Not every foreigner in Lappeenranta is Russian – and we welcome them All!
“Saisi kahvi?” a Lappeenranta resident of Central European descent kindly ventures, trying out her Finnish skills in a local coffee shop, to which the shopkeeper quickly answers: “Please wait a moment.” Another coffee shop assistant enters and asks, “Что бы вы хотели?” Meaning, in fluent Russian: “How may I help you?” Now, would this happen for example in France? No. They want to maintain their own well protected language and appreciate attempts of its usage. What we seem to be doing here is labelling every one of our residents from 97 different countries – and even the tourists who came here through our joint marketing efforts with goSaimaa, Ryanair, airBaltic or Blue 1 – as Russians.
It’s true, yes, we do welcome around two million visitors a year in Lappeenranta and there are about 1.4 million Russians among them. Also, yes, Russian purchasing power is very noticeable as they spend 111 euros on average per day trip, according to the Border Interview Survey by Statistics Finland and the Finnish Tourist Board. And their visits seem to be growing steadily from quarter to quarter, with a potential eight million visitors just over the border a few kilometres away. One day we may even have a visa-free regime, the logistics for which we must be prepared. It’s also true that the very best customer service in Russian is available in Lappeenranta and every business recognizes its customers and understands how to maximize sales from them.
Obviously we are happy to receive everyone here. But it doesn’t make us any more Russian than Helsinki, which they visit regularly too. Despite all this, we should not be blinded by this “Russianization” and recognize that they also do know English (a slim 6%, but there are many Russians to start with and these English speakers seem to live in the vicinity of St Petersburg). And although it seems that there is not another tourist group apart from Russians for whom there are signs erected in Russian from the Greek islands to the shores of Thailand, they also don’t always expect to get everything in Russian. By serving them all only in Russian inhibits them from learning, depriving them of the joys of an experimental tourist.
International University City
Not all our visitors are Russian, and most importantly Lappeenranta is an international university city where we have a wide array of foreign students as well as a fast-growing tourism destination where we get increasing numbers of European tourists. As for communication in the city, we kind of skipped Swedish somewhere along the line and are moving ahead in the Finnish-English-Russian spectrum, in that order, to serve the wider population of our residents and tourists. More and more is being translated into English and Russian and we are in the ongoing process of improving our information and services in English.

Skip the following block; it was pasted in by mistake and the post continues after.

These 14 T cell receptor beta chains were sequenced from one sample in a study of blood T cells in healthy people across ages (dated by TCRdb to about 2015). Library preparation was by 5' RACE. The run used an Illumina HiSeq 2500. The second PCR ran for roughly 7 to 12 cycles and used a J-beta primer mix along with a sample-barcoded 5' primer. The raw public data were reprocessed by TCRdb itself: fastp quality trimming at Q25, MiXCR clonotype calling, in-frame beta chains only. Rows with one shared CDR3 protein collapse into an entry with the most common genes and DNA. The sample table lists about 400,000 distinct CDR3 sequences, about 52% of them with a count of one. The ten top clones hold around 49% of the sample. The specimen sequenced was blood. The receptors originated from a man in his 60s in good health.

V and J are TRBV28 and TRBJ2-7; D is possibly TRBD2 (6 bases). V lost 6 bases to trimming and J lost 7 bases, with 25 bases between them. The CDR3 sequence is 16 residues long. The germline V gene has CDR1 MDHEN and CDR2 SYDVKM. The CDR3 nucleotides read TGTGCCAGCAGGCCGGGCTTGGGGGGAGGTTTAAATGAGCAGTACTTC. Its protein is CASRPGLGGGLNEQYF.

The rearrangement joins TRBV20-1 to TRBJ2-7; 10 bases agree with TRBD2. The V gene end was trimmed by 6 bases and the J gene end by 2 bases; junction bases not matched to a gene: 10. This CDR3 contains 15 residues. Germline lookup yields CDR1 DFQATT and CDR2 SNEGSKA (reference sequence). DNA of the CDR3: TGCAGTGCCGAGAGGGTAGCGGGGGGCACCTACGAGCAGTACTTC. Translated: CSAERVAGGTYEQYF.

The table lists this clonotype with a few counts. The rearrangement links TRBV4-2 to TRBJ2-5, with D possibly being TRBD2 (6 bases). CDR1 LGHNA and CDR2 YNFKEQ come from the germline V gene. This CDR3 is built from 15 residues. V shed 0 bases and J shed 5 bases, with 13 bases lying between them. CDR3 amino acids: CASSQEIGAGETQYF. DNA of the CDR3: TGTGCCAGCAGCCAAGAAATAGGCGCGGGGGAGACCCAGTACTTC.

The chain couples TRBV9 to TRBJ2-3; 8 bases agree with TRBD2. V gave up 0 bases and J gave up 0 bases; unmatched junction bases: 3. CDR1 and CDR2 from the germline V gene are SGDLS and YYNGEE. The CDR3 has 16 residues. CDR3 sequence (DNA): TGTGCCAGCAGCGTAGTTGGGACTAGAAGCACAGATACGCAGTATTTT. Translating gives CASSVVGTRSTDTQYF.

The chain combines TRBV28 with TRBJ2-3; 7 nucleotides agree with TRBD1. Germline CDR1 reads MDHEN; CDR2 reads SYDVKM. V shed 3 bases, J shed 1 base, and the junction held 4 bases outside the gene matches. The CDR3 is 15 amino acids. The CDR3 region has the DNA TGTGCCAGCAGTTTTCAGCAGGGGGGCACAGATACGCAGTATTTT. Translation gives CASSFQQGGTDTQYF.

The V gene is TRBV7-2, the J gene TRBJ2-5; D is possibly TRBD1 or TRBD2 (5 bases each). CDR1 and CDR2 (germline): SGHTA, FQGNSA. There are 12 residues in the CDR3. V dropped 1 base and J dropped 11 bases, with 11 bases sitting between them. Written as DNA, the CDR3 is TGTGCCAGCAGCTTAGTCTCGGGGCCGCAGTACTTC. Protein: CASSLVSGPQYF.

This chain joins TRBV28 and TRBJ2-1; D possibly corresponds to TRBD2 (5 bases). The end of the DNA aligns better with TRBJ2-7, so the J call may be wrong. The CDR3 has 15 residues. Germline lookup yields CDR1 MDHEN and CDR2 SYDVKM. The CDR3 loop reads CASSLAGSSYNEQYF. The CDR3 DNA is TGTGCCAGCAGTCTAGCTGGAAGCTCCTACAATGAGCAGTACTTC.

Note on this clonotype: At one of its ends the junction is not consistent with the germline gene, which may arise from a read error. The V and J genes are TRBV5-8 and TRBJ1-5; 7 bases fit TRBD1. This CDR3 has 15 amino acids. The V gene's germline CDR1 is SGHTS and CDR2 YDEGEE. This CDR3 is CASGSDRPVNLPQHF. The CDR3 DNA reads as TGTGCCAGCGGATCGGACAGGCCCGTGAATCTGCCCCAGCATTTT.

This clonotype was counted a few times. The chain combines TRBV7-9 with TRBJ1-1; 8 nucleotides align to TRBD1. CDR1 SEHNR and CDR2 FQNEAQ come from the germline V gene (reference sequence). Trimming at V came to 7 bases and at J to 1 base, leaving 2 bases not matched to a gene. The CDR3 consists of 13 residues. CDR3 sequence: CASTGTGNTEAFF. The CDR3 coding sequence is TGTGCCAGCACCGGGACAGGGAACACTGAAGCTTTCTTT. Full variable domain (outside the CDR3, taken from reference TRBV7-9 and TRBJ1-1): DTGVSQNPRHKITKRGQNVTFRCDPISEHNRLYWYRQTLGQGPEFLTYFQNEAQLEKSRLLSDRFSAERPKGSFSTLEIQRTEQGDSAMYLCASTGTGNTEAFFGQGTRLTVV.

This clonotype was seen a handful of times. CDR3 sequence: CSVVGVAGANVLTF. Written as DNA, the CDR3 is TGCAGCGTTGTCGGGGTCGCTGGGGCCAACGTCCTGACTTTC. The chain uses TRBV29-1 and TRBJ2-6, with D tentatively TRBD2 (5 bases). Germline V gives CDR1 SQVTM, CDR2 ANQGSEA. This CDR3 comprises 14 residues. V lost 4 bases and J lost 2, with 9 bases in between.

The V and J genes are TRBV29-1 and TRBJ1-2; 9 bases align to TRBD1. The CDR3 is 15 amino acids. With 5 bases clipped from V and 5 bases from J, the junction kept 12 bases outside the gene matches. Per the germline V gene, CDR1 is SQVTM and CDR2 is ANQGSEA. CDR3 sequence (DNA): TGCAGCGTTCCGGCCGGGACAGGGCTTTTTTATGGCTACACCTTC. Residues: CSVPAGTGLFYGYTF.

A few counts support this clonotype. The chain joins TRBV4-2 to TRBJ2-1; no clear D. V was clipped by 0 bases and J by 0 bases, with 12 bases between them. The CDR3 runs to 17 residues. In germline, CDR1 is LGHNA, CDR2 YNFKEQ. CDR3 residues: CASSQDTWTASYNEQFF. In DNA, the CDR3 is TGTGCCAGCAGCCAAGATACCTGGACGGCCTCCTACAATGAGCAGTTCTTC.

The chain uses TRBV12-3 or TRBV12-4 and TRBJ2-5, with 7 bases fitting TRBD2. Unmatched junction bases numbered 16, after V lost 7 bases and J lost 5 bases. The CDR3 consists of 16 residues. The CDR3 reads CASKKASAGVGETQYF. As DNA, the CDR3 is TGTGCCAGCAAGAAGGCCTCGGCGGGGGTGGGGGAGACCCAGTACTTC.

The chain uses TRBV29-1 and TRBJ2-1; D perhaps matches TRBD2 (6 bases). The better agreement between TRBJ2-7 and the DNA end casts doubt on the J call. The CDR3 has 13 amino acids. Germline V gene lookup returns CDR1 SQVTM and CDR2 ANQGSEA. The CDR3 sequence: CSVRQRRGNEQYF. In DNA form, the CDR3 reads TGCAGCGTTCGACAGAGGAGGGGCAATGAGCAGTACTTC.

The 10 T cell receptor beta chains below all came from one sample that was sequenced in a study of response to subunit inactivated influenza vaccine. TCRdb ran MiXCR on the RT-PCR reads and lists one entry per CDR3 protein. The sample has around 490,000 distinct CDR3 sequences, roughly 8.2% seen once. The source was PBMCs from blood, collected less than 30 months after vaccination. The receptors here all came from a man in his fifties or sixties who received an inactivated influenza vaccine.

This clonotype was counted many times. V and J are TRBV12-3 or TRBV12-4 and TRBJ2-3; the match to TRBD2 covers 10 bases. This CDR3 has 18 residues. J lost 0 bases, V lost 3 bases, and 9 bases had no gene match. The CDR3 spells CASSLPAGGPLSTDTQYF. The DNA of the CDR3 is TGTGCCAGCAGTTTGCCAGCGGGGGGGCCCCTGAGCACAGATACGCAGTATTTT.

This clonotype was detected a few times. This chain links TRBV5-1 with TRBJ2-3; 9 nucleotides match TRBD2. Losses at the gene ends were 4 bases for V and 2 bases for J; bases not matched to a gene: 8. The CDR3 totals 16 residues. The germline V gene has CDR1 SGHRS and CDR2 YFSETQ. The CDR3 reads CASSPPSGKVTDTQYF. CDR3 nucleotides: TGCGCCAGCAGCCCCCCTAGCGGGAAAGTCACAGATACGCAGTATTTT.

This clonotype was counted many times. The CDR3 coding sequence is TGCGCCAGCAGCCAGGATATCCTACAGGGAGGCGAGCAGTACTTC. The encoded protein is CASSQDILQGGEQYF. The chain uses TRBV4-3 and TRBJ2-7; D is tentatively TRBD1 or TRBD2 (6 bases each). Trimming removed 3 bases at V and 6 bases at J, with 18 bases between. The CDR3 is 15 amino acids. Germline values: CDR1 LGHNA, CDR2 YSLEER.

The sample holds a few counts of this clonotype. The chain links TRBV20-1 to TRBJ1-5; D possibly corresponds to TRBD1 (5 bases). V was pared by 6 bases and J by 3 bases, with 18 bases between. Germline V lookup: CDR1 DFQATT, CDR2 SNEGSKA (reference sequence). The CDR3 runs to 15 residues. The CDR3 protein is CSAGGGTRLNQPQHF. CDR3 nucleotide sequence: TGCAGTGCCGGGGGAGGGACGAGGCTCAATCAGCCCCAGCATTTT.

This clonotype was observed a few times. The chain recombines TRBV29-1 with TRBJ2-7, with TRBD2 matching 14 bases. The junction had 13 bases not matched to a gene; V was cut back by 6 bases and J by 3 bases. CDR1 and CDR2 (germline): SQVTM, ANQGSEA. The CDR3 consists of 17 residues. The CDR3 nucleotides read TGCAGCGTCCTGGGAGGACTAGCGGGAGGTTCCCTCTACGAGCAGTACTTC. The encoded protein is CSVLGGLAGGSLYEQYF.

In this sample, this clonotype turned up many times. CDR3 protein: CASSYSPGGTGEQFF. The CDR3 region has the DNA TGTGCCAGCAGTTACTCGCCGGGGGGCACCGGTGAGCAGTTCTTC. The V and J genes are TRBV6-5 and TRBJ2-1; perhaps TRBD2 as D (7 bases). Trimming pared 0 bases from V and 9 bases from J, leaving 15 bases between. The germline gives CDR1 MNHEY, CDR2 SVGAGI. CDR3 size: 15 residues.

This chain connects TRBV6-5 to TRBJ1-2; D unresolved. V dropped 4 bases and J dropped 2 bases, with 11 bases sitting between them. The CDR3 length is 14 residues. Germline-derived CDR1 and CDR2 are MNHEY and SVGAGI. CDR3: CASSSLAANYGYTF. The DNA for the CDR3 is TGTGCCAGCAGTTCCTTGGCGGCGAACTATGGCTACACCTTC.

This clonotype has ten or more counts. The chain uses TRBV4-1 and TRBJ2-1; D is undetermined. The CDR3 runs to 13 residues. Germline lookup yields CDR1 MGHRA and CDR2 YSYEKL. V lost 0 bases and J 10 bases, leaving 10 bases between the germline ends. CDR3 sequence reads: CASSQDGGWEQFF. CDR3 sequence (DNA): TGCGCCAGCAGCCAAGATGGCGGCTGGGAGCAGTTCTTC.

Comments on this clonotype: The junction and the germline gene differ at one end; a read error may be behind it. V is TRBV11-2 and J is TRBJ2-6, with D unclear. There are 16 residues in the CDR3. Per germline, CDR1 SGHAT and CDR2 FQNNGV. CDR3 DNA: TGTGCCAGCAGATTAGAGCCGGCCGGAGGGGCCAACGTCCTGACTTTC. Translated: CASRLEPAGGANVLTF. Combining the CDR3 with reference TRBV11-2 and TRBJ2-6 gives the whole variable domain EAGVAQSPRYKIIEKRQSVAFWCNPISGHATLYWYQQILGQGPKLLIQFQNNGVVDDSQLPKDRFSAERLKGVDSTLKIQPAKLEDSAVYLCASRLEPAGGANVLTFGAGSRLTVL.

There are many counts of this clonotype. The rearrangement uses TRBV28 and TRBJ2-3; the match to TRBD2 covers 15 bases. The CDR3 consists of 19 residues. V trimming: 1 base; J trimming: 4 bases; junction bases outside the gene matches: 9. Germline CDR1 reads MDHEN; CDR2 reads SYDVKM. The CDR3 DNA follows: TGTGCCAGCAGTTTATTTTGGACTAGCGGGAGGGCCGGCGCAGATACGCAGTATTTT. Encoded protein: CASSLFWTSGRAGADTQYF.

What we all need to do is make every resident, every visitor and every passer-by feel at home in a warm and supportive international atmosphere – we want them to stay and return. There is no better message to send to the world than a visitor telling someone by word-of-mouth, with conviction, how well she or he was treated in Lappeenranta and that they should go there too. It’s not the sights in the end but the human touch you remember when travelling around the world. The Lonely Planet travel guides used to state that Kouvola was not worth a visit. Now Kouvola no longer even exists in Lonely Planet’s “Finland” guide. Lappeenranta is there, and according to Lonely Planet, “Lappeenranta with its lakeside location and relaxed, friendly atmosphere make it an appealing place to spend a few days.” So we can sigh, and then make it even better for the next edition and the next set of visitors.
History repeats itself
Lappeenranta has been an international trading place since the tar sales of the Middle Ages, moving into enterprising merchants like Wolkoffs opening prospering businesses here in the 1800s and the first pizzeria in Finland, Adriano Bar, opening here in 1964. Today, with all these opportunities to travel and study, this is even easier; about a quarter of the new students at Lappeenranta University of Technology are foreign. So we find more and more foreigners following love or lesser pursuits and settling down here and continuing to start businesses. We are happy to receive more helping hands, as although we have an enormous student population in Lappeenranta our residents are aging. We are gaining in population only via immigration as for some reason we do not seem to be able to do it via the traditional methods, even in Lappeenranta. We need those 456 immigrants who moved in during 2011 to stay with us. Having a variety of backgrounds around us only makes our lives richer.
There are more and more non-Finnish clients at Wirma Lappeenranta seeking advice on how to set up a business, and in 2011 there were 18 new foreign-owned businesses registered in Lappeenranta. We are lucky, as are the proprietors. Laplandia-Market, for example, a large supermarket located in Lappeenranta near the Nuijamaa border crossing between Finland and Russia, has increased its turnover from around EUR 13 million to more than EUR 33 million in just a few years. Laplandia's profits have also more than doubled, according to its managing director Mohamed Darwich.
So the point is – the more the merrier, and the bigger the variety, the better for us. We welcome them all, in any language, or at least in fast-paced Karelian with smiling hand signs!
Mirka Rahman, Head of Marketing Communications